Friday, March 31, 2017

Fight over U.S. base in Okinawa likely heading to court again

    Okinawa Governor Takeshi Onaga declared he will play what could be his final card in the battle to prevent the central government from building a new U.S. military base in the prefecture.
Onaga’s move--retracting his predecessor’s approval of the central government’s land reclamation project off the Henoko district of Nago--will be met with countermeasures that will again likely take the dispute to court.
Onaga made the announcement at a protest in front of Camp Schwab in Henoko on March 25, his first attendance at the long-running rally outside the U.S. military base.
The new air station, which will take over the functions of the U.S. Marine Corps Air Station Futenma in Ginowan in Okinawa Prefecture, is expected to become part of Camp Schwab.

“Using every means available, I will retract (the approval) without fail,” Onaga said at the rally. “Our battle to block a new base at Henoko will enter a new stage. Okinawa’s new battle will begin from now.”
About 3,500 people attended the protest, according to the organizer.
“The retraction is the biggest and the last trump card (for Onaga),” said a high-ranking official of the Okinawa prefectural government.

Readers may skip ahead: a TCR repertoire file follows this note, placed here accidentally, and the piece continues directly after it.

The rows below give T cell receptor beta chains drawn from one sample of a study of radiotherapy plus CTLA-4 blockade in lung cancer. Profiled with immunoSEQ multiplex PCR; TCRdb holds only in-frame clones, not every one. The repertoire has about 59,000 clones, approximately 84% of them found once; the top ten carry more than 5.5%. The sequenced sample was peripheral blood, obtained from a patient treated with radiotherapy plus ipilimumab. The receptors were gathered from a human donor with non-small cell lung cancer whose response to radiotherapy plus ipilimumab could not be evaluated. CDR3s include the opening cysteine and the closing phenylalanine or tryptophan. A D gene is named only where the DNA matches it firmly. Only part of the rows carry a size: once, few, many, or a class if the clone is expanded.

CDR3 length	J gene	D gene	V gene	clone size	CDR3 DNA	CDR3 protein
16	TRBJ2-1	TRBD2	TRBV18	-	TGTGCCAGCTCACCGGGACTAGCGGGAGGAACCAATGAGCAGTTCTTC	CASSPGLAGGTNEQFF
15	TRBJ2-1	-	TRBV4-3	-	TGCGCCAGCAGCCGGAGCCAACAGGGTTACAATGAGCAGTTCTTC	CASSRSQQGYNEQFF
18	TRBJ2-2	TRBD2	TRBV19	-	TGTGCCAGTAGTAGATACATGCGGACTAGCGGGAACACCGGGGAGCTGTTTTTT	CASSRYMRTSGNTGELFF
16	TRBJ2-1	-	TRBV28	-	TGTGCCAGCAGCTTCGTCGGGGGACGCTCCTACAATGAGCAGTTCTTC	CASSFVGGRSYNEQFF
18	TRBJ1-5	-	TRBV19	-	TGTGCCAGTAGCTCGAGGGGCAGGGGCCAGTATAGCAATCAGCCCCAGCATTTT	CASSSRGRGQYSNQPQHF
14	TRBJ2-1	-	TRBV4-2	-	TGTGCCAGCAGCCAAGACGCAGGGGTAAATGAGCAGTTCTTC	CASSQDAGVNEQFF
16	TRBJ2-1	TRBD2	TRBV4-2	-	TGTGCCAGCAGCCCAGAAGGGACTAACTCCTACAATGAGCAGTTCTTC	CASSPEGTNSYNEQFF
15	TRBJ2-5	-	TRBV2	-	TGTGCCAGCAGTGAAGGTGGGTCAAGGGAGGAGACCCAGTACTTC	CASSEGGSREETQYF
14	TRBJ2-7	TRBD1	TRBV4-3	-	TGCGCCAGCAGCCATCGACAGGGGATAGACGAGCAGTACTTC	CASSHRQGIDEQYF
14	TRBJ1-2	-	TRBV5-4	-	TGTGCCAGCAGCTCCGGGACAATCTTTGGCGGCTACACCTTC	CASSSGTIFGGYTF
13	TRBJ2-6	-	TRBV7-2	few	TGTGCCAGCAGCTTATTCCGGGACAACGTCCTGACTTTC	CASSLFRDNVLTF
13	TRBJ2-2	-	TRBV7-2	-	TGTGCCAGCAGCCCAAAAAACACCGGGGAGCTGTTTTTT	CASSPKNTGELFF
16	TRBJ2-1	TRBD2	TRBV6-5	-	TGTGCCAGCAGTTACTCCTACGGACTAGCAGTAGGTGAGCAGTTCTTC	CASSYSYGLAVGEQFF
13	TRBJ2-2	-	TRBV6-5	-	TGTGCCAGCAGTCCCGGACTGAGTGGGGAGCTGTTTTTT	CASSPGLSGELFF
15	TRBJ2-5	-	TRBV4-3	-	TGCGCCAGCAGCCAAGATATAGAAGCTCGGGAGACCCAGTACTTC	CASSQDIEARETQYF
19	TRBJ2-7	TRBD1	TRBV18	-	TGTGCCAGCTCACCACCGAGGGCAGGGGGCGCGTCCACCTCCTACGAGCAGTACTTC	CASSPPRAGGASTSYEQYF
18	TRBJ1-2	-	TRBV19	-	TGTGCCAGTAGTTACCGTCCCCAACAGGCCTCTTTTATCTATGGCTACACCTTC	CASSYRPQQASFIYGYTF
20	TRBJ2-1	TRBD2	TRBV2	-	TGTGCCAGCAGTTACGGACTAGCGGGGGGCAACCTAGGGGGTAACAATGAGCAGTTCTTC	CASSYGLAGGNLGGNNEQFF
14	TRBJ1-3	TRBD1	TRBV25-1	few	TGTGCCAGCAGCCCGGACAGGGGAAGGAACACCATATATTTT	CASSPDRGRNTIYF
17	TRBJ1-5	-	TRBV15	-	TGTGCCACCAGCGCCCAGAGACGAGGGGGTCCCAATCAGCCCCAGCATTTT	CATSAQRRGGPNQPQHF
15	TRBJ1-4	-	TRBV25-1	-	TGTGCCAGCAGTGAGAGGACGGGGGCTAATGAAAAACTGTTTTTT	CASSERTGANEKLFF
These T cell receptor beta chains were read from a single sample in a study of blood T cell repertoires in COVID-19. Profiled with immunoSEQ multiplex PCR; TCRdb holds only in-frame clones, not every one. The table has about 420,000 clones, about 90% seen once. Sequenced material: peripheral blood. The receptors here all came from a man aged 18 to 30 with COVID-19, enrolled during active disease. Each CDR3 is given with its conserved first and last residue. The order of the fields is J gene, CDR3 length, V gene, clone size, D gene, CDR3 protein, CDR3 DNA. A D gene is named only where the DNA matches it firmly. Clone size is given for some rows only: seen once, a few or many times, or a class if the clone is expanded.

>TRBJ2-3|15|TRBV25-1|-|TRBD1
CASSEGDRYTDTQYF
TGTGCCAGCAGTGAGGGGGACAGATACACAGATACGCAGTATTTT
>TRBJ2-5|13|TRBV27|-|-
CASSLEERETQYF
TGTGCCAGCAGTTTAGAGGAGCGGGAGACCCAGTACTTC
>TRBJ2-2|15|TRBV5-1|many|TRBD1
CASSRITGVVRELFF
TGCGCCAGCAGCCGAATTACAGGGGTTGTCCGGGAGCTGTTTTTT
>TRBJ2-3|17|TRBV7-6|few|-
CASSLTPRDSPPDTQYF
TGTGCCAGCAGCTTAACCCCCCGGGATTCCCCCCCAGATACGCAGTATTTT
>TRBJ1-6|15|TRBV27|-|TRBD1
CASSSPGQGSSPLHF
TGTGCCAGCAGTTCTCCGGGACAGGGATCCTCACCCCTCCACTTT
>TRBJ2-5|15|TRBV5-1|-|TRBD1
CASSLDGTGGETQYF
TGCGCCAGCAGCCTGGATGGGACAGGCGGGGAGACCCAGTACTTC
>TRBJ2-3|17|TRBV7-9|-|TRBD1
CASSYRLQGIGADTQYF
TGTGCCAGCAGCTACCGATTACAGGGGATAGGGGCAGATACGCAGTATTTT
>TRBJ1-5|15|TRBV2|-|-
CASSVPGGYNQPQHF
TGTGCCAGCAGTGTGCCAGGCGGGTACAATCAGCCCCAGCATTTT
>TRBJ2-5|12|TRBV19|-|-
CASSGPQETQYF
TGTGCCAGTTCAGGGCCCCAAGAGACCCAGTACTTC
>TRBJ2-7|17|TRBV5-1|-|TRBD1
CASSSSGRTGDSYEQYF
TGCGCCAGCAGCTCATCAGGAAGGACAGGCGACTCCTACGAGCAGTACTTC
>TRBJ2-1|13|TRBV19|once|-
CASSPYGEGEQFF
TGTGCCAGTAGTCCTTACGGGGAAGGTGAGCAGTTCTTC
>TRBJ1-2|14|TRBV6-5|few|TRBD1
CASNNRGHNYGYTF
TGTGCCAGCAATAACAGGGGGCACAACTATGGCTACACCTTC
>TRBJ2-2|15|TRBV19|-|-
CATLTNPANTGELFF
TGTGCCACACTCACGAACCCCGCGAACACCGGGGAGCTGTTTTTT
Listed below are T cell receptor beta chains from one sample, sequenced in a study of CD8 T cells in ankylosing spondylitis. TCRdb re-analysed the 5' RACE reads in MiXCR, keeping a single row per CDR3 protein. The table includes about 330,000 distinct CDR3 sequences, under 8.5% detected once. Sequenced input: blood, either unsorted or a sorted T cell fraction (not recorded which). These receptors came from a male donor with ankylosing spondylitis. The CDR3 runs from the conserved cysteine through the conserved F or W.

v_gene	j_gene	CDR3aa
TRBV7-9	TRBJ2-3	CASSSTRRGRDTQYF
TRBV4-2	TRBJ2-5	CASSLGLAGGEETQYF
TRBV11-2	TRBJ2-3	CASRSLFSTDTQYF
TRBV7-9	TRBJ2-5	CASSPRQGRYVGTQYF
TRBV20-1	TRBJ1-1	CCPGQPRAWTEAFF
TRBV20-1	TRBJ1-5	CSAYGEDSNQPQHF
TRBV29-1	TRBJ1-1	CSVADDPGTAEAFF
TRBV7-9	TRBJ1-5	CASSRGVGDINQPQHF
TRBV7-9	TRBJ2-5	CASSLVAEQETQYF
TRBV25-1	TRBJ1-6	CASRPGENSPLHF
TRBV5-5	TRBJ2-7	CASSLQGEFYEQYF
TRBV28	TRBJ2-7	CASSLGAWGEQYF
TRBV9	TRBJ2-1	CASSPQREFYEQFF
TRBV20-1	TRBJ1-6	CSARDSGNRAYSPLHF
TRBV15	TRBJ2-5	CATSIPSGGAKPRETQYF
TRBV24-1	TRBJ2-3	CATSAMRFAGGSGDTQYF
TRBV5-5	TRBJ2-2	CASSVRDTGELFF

If Onaga retracts the approval, the reclamation work will temporarily stop.
However, the central government can take countermeasures similar to the ones it used after Onaga nullified the approval for the reclamation work in October 2015.
The Defense Ministry could counter by applying to the land ministry for a suspension of the implementation of the governor’s retraction.
The central government could separately instruct Onaga to withdraw his retraction of the approval. If Onaga refuses to comply, Tokyo can file a lawsuit with a high court to withdraw the retraction over the head of the governor.
A senior official of the central government said calmly, “We will simply proceed with the reclamation work.”
The Supreme Court ruled in December 2016 that Onaga’s nullification of the approval for the reclamation work was illegal, and it rescinded the nullification.
There are differences between nullification and retraction of an approval in legal terms.
Approval can be nullified when there are problems with the approval itself.
A retraction is a measure taken when the organization carrying out the project has committed serious rule violations or caused problems after the approval was given.
The central government is the organization in the Henoko relocation project.
The Okinawa prefectural government headed by Onaga’s predecessor permitted the central government to crush reefs for the reclamation work. That permission is scheduled to expire at the end of this month.
If the central government continues to crush reefs after the expiration date, Onaga plans to regard the act as a serious rule violation, and retract the approval.
(This article was compiled from reports by Go Katono and Masahiro Iwao.)

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